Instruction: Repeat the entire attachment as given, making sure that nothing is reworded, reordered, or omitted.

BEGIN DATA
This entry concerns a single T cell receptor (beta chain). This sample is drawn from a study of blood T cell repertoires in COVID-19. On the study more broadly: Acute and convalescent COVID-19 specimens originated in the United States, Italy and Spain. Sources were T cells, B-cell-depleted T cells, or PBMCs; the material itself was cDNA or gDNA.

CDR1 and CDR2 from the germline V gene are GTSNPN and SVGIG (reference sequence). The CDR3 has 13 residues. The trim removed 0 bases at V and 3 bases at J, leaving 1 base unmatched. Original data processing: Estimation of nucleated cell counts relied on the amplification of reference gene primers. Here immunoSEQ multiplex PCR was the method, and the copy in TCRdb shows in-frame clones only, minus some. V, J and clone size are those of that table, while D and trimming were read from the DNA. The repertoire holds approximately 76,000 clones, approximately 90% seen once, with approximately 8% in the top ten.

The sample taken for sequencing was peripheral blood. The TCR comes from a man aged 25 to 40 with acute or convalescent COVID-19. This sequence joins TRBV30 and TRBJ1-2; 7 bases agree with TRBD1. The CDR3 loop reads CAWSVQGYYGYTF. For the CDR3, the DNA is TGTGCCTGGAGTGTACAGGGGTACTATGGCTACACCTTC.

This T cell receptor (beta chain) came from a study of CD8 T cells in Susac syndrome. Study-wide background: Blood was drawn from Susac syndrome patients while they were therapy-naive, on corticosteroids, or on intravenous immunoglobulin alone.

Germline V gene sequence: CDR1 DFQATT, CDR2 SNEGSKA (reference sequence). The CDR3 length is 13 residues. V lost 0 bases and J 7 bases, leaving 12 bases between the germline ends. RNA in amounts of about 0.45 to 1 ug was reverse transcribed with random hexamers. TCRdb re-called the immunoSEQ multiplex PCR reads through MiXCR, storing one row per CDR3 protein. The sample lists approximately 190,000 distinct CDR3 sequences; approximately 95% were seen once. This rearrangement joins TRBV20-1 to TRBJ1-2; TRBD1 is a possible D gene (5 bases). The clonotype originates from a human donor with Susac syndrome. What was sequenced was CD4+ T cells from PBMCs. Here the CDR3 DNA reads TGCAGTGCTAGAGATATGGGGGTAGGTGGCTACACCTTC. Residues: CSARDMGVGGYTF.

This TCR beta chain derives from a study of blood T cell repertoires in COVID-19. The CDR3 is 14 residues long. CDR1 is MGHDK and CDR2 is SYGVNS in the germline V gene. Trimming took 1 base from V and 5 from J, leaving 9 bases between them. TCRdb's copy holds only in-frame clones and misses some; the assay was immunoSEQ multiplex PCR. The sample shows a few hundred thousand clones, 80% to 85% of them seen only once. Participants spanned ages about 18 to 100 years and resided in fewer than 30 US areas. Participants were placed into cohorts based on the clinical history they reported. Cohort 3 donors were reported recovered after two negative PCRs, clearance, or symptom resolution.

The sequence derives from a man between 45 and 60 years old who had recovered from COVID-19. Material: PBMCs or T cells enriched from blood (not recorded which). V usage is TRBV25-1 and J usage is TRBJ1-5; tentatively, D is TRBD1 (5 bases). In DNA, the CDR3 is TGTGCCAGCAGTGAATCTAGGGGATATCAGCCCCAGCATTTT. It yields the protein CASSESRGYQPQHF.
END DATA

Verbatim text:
This entry concerns a single T cell receptor (beta chain). This sample is drawn from a study of blood T cell repertoires in COVID-19. On the study more broadly: Acute and convalescent COVID-19 specimens originated in the United States, Italy and Spain. Sources were T cells, B-cell-depleted T cells, or PBMCs; the material itself was cDNA or gDNA.

CDR1 and CDR2 from the germline V gene are GTSNPN and SVGIG (reference sequence). The CDR3 has 13 residues. The trim removed 0 bases at V and 3 bases at J, leaving 1 base unmatched. Original data processing: Estimation of nucleated cell counts relied on the amplification of reference gene primers. Here immunoSEQ multiplex PCR was the method, and the copy in TCRdb shows in-frame clones only, minus some. V, J and clone size are those of that table, while D and trimming were read from the DNA. The repertoire holds approximately 76,000 clones, approximately 90% seen once, with approximately 8% in the top ten.

The sample taken for sequencing was peripheral blood. The TCR comes from a man aged 25 to 40 with acute or convalescent COVID-19. This sequence joins TRBV30 and TRBJ1-2; 7 bases agree with TRBD1. The CDR3 loop reads CAWSVQGYYGYTF. For the CDR3, the DNA is TGTGCCTGGAGTGTACAGGGGTACTATGGCTACACCTTC.

This T cell receptor (beta chain) came from a study of CD8 T cells in Susac syndrome. Study-wide background: Blood was drawn from Susac syndrome patients while they were therapy-naive, on corticosteroids, or on intravenous immunoglobulin alone.

Germline V gene sequence: CDR1 DFQATT, CDR2 SNEGSKA (reference sequence). The CDR3 length is 13 residues. V lost 0 bases and J 7 bases, leaving 12 bases between the germline ends. RNA in amounts of about 0.45 to 1 ug was reverse transcribed with random hexamers. TCRdb re-called the immunoSEQ multiplex PCR reads through MiXCR, storing one row per CDR3 protein. The sample lists approximately 190,000 distinct CDR3 sequences; approximately 95% were seen once. This rearrangement joins TRBV20-1 to TRBJ1-2; TRBD1 is a possible D gene (5 bases). The clonotype originates from a human donor with Susac syndrome. What was sequenced was CD4+ T cells from PBMCs. Here the CDR3 DNA reads TGCAGTGCTAGAGATATGGGGGTAGGTGGCTACACCTTC. Residues: CSARDMGVGGYTF.

This TCR beta chain derives from a study of blood T cell repertoires in COVID-19. The CDR3 is 14 residues long. CDR1 is MGHDK and CDR2 is SYGVNS in the germline V gene. Trimming took 1 base from V and 5 from J, leaving 9 bases between them. TCRdb's copy holds only in-frame clones and misses some; the assay was immunoSEQ multiplex PCR. The sample shows a few hundred thousand clones, 80% to 85% of them seen only once. Participants spanned ages about 18 to 100 years and resided in fewer than 30 US areas. Participants were placed into cohorts based on the clinical history they reported. Cohort 3 donors were reported recovered after two negative PCRs, clearance, or symptom resolution.

The sequence derives from a man between 45 and 60 years old who had recovered from COVID-19. Material: PBMCs or T cells enriched from blood (not recorded which). V usage is TRBV25-1 and J usage is TRBJ1-5; tentatively, D is TRBD1 (5 bases). In DNA, the CDR3 is TGTGCCAGCAGTGAATCTAGGGGATATCAGCCCCAGCATTTT. It yields the protein CASSESRGYQPQHF.